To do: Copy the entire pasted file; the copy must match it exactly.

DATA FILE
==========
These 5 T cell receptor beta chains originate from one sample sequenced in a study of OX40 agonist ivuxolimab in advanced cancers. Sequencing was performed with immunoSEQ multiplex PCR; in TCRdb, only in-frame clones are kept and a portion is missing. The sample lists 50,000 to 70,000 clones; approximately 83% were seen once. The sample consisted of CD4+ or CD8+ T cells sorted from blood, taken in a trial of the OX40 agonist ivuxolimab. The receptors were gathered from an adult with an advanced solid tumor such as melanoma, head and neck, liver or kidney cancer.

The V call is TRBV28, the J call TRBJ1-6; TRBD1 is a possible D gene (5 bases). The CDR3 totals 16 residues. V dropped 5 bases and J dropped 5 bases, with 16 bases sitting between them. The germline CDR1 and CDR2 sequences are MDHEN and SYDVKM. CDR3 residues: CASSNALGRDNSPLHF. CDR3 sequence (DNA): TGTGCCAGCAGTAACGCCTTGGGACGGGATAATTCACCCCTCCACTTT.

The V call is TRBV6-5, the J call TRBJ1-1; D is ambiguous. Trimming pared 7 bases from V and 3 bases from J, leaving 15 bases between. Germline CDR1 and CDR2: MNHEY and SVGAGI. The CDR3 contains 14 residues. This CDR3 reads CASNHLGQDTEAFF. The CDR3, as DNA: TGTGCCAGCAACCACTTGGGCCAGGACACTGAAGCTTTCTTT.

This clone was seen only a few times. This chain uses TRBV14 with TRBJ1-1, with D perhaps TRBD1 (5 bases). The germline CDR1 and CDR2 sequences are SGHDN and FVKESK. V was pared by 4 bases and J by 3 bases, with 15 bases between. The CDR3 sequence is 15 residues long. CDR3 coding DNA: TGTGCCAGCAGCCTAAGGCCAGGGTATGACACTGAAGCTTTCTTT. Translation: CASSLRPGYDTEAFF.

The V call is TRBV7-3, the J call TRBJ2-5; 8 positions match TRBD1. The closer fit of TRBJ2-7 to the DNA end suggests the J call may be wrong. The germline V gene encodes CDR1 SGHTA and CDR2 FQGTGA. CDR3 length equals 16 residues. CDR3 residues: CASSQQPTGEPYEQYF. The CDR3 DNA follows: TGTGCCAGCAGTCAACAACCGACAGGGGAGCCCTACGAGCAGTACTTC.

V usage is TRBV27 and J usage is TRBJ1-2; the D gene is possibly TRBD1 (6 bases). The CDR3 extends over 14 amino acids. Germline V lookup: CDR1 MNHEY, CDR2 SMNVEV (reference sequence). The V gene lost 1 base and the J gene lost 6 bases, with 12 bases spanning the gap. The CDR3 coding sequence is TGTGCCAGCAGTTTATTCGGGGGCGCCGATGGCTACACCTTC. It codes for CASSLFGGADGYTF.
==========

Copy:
These 5 T cell receptor beta chains originate from one sample sequenced in a study of OX40 agonist ivuxolimab in advanced cancers. Sequencing was performed with immunoSEQ multiplex PCR; in TCRdb, only in-frame clones are kept and a portion is missing. The sample lists 50,000 to 70,000 clones; approximately 83% were seen once. The sample consisted of CD4+ or CD8+ T cells sorted from blood, taken in a trial of the OX40 agonist ivuxolimab. The receptors were gathered from an adult with an advanced solid tumor such as melanoma, head and neck, liver or kidney cancer.

The V call is TRBV28, the J call TRBJ1-6; TRBD1 is a possible D gene (5 bases). The CDR3 totals 16 residues. V dropped 5 bases and J dropped 5 bases, with 16 bases sitting between them. The germline CDR1 and CDR2 sequences are MDHEN and SYDVKM. CDR3 residues: CASSNALGRDNSPLHF. CDR3 sequence (DNA): TGTGCCAGCAGTAACGCCTTGGGACGGGATAATTCACCCCTCCACTTT.

The V call is TRBV6-5, the J call TRBJ1-1; D is ambiguous. Trimming pared 7 bases from V and 3 bases from J, leaving 15 bases between. Germline CDR1 and CDR2: MNHEY and SVGAGI. The CDR3 contains 14 residues. This CDR3 reads CASNHLGQDTEAFF. The CDR3, as DNA: TGTGCCAGCAACCACTTGGGCCAGGACACTGAAGCTTTCTTT.

This clone was seen only a few times. This chain uses TRBV14 with TRBJ1-1, with D perhaps TRBD1 (5 bases). The germline CDR1 and CDR2 sequences are SGHDN and FVKESK. V was pared by 4 bases and J by 3 bases, with 15 bases between. The CDR3 sequence is 15 residues long. CDR3 coding DNA: TGTGCCAGCAGCCTAAGGCCAGGGTATGACACTGAAGCTTTCTTT. Translation: CASSLRPGYDTEAFF.

The V call is TRBV7-3, the J call TRBJ2-5; 8 positions match TRBD1. The closer fit of TRBJ2-7 to the DNA end suggests the J call may be wrong. The germline V gene encodes CDR1 SGHTA and CDR2 FQGTGA. CDR3 length equals 16 residues. CDR3 residues: CASSQQPTGEPYEQYF. The CDR3 DNA follows: TGTGCCAGCAGTCAACAACCGACAGGGGAGCCCTACGAGCAGTACTTC.

V usage is TRBV27 and J usage is TRBJ1-2; the D gene is possibly TRBD1 (6 bases). The CDR3 extends over 14 amino acids. Germline V lookup: CDR1 MNHEY, CDR2 SMNVEV (reference sequence). The V gene lost 1 base and the J gene lost 6 bases, with 12 bases spanning the gap. The CDR3 coding sequence is TGTGCCAGCAGTTTATTCGGGGGCGCCGATGGCTACACCTTC. It codes for CASSLFGGADGYTF.